Unemployment by Occupation 2014
Cement masons, cabinetmakers, and ushers were among the jobs that benefitted most from rebounds in the construction and leisure and hospitality sectors in 2014. Between 2013 and 2014, employment in those sectors grew 3.6% and 2.8%, respectively.
Unemployment rates in those occupations fell by more than 9.8 percentage points between 2013 and 2014, according to numbers from the Bureau of Labor Statistics (BLS). Nationally, the unemployment rate for the entire workforce fell 1.2 percentage points, from 7.4% to 6.2%.
Of the 325 occupations with sufficiently large labor forces to satisfy BLS publishing criteria, roughly 75% saw unemployment rates drop between 2013 and 2014, half of which fell by more than the national rate over that period. The labor force also grew over the same period in most of those occupations, one sign of a strengthening economy.
Some jobs — including teachers and customer service representatives — showed no improvement in the unemployment rate. They did register labor force expansions, however, indicating that the labor market for those occupations was strong enough to support additional workers.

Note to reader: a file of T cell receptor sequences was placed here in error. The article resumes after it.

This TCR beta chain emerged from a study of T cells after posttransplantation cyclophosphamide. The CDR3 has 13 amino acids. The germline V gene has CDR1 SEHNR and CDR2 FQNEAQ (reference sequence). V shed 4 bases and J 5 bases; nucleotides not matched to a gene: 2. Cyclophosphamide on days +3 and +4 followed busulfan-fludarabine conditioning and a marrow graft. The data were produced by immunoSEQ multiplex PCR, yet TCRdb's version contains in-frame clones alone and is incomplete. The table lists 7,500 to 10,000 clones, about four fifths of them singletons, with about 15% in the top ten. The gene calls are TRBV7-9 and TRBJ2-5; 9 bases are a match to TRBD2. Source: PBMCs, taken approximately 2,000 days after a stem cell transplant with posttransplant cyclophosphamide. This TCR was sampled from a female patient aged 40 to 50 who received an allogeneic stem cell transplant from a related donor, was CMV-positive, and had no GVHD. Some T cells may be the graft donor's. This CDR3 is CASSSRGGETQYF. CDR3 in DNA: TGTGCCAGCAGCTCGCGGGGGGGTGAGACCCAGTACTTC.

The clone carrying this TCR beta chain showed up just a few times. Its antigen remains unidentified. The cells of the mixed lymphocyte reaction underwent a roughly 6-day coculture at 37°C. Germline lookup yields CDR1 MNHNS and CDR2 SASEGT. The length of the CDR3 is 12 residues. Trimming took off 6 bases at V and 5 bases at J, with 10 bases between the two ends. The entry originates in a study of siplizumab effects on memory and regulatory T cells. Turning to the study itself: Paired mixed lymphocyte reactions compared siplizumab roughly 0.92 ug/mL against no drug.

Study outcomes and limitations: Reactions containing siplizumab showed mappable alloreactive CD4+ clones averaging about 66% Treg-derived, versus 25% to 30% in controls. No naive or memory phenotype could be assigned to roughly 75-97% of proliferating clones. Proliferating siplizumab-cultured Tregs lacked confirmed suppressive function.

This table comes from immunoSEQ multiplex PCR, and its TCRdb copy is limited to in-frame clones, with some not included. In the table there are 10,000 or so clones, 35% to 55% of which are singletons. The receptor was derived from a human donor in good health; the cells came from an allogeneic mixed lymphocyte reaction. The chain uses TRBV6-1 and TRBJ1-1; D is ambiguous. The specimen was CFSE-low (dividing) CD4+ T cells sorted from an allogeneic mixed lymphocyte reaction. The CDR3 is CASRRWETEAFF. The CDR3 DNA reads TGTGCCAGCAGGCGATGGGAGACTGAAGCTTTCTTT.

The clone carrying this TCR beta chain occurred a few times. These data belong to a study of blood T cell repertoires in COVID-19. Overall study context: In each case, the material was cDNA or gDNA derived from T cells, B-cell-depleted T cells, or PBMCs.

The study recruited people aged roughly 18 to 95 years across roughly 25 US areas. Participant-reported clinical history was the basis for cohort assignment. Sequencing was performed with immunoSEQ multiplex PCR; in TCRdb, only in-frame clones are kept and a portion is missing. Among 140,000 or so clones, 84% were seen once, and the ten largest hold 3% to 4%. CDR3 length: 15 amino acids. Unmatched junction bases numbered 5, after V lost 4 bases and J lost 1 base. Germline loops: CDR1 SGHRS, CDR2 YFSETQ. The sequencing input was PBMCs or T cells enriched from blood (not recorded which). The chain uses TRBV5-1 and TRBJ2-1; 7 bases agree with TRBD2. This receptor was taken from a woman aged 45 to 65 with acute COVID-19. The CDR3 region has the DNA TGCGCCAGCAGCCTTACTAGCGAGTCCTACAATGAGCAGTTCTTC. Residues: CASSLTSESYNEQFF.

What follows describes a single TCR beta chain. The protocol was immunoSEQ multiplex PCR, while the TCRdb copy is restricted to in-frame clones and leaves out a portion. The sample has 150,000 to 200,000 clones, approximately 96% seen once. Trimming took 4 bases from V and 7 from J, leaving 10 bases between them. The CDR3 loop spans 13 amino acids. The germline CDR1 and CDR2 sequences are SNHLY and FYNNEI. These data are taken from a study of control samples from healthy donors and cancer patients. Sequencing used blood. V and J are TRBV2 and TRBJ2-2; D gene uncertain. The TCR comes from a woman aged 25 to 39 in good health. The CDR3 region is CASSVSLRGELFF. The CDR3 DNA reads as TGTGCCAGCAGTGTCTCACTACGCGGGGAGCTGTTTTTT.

Gains in the occupations with the sharpest drop in unemployment rates between 2013 and 2014 mirrored national trends. Of the 25 jobs with the biggest reductions in unemployment rates, half were in either manufacturing or construction. Significant improvement in those occupations’ unemployment rates does not mean those industries are not still struggling, however. Only small engine mechanics and computer and office machine repairers — two occupations in the manufacturing industry registering significant drops in unemployment — had unemployment rates below the national rate of 6.2% in 2014.
While the BLS tracks unemployment figures on more than 500 occupations, 150 occupations did not have enough workers to meet the Bureau’s standards for a sufficient sample size.
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